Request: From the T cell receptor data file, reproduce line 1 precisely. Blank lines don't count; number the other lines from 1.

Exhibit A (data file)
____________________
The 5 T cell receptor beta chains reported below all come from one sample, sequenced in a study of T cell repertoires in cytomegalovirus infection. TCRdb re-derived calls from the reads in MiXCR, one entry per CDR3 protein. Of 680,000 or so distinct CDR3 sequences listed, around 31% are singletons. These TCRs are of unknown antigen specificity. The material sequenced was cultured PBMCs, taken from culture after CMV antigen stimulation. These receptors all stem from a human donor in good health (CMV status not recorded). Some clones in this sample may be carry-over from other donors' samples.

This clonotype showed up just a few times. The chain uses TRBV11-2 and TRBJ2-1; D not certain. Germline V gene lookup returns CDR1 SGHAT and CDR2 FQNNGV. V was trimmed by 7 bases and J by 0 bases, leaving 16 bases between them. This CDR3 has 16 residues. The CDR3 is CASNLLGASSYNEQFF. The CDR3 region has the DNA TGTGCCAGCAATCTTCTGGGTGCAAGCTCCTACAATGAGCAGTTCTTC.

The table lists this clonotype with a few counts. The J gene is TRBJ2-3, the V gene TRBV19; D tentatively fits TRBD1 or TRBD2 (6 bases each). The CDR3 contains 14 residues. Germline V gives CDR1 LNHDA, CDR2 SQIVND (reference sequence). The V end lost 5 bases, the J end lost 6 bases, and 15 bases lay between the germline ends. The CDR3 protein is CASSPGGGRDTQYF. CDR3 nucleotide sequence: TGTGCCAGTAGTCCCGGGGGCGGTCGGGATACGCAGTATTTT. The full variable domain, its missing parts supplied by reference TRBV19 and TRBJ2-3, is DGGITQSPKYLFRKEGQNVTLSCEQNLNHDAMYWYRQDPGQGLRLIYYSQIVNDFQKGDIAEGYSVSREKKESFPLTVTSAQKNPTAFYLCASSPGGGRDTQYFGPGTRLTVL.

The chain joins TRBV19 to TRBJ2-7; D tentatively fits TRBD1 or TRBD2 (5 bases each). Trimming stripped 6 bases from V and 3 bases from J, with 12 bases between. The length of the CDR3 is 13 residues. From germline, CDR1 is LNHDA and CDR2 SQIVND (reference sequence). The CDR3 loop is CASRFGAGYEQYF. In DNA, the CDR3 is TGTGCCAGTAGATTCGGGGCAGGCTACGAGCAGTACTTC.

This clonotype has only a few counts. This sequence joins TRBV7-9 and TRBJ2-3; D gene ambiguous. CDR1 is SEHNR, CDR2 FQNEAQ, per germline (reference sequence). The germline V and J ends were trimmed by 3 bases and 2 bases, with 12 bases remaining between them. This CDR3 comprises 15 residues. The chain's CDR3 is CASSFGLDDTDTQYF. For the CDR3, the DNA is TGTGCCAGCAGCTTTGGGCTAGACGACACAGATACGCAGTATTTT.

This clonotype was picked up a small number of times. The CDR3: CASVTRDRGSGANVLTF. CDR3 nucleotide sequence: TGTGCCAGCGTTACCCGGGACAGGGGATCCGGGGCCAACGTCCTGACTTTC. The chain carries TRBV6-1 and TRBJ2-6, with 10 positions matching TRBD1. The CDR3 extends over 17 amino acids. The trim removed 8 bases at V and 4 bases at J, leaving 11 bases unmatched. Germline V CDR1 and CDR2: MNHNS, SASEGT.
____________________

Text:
The 5 T cell receptor beta chains reported below all come from one sample, sequenced in a study of T cell repertoires in cytomegalovirus infection. TCRdb re-derived calls from the reads in MiXCR, one entry per CDR3 protein. Of 680,000 or so distinct CDR3 sequences listed, around 31% are singletons. These TCRs are of unknown antigen specificity. The material sequenced was cultured PBMCs, taken from culture after CMV antigen stimulation. These receptors all stem from a human donor in good health (CMV status not recorded). Some clones in this sample may be carry-over from other donors' samples.